The most famous of the problems prominent in the early controver- sies over relativity was the twin paradox. It is easy to state but exposes some very deep issues, and so hundreds of papers have been written about it over the decades. Now that the dust has settled, it is clear that the paradox does contain a profound lesson. It does not show that relativity is nonsense, but helps us sharpen our intuitions about life at the speed of light.
Suppose that Jack and Jill are twins. Jack still works in Houston for NASA, and Jill is an astronaut embarking on a long journey to some distant star. If her spaceship travels at nearly the speed of light, the clocks and other processes on board will slow because of time dilation. For Jill, the astronaut twin, the journeys out and back again will both be fairly brief. But on Jill’s return, stay-at-home Jack in Houston will be a grey grandparent, and many years “older” than his twin.
As the experiment with the atomic clocks showed, this is not a fairy tale. If long space journeys occur in the future with very fast spaceships, such discrepancies in age will become common. Many generations of workers may retire from mission control before a crew of youthful astronauts return from a single journey.
Why did early critics believe this was a paradox that disproved relativity? Because, they argued, the theory is symmetric. According to Einstein, the spaceship’s clocks are slower than those on Earth and the earth-bound clocks are slower than those on the spaceship. If both these are true, then why should only the twin in Houston be so old?
Whatever happens, shouldn’t the twins’ experiences be symmetric, that is, the same despite their different journeys?
These critics have made a mistake. There is a big difference between the twins: the astronaut twin accelerates. Remember that Einstein’s special theory of relativity is special because it applies only to rulers and clocks moving steadily in the same direction, that is, moving inertially. Jill climbs into a rocket that accelerates to leave Earth and our solar system. In the middle and again at the end of her trip, further accelerations are needed to land at home again. Since these accelerations are asymmetric and experienced only by one twin, there is no reason to expect that their ages will remain the same.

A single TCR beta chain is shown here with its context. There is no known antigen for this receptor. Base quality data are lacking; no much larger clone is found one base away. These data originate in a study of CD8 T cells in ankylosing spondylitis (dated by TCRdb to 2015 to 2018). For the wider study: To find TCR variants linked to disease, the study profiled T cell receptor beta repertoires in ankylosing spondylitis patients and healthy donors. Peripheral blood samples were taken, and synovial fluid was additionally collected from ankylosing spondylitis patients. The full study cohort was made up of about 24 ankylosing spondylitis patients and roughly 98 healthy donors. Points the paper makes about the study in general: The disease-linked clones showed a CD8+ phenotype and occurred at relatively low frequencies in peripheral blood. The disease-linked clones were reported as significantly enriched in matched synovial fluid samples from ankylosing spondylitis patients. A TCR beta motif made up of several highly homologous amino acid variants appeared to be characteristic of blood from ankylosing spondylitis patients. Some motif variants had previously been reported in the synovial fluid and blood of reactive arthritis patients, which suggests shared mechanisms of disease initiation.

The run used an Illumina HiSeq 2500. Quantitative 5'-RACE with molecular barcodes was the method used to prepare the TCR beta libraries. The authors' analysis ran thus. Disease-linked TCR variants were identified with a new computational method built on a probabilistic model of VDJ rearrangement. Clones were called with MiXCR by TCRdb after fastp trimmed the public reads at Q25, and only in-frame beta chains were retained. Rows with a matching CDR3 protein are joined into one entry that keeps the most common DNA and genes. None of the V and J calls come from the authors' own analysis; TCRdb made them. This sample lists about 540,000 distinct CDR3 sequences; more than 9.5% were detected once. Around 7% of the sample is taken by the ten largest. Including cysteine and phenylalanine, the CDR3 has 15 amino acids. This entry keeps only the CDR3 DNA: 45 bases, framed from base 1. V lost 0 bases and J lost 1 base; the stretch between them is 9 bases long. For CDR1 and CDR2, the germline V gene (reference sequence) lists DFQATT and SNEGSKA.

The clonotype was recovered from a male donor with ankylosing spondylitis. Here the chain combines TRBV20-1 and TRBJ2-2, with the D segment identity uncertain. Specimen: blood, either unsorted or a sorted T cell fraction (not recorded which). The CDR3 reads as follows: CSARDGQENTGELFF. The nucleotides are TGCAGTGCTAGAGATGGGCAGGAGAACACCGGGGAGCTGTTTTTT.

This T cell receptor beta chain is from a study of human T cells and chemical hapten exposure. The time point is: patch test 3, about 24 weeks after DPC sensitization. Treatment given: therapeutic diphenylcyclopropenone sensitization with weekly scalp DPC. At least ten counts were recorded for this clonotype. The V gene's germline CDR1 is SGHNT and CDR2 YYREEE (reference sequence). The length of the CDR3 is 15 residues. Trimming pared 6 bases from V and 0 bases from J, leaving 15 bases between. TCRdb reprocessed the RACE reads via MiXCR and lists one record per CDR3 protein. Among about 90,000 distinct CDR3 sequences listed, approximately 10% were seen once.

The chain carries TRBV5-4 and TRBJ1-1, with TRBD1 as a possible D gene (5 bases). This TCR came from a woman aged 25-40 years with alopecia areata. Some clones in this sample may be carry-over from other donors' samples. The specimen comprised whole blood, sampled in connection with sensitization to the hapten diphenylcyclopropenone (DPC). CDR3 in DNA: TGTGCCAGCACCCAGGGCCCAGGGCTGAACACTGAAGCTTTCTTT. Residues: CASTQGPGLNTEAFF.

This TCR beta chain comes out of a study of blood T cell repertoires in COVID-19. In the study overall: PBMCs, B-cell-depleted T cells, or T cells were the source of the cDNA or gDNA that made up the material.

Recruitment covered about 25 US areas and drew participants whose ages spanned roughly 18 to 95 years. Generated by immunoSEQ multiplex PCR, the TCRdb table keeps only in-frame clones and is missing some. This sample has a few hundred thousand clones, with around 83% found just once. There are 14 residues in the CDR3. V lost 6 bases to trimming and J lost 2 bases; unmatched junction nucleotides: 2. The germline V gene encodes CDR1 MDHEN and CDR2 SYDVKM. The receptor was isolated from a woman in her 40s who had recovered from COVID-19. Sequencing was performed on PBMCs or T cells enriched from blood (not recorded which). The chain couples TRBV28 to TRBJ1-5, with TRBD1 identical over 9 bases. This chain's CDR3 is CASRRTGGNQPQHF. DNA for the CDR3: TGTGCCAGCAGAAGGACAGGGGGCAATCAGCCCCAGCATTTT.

Asymmetric causes imply asymmetric effects.
Steady motion is not detectable by experiment. Thus when two bodies approach each other inertially, no experimental evidence will show whether one or the other or both are moving. Acceleration, however, is not inertial movement, and is easy to detect. Those who drink hot coffee in a suddenly braking car will soon have the experimental evidence in their laps. As a car moves inertially, the surface of the liquid remains flat; but with any acceleration – speeding up, slowing down or turning – the liquid will slurp over to one side of the cup. Acceleration has dramatic effects, and the difference in the twins’ ages is one of them.
Of course, the acceleration does not directly cause the asymmetry.
The acceleration determines the path of the astronaut twin, and it is this path that determines the age difference. The asymmetry of the acceleration causes an asymmetry in the motions of the twins, and this causes the asymmetry between their ages.
In retrospect, the twin paradox is so prominent in the literature on relativity because many believe that Einstein showed that “everything is relative”. But this is not true even for motions. Inertial motions are relative, but accelerations are physical.
Regardless of which set of inertial rulers and clocks is used, if the distance between two bodies changes with accelerating speeds, then experiments will quickly decide which body is moving. The lesson of the twin paradox is that, even in relativity theory, not everything is relative.
Speed reflects the distance covered during a duration of time; acceleration is a change in speed. It is surprising that accelera- tions have physical effects even though distances and durations are not physical properties.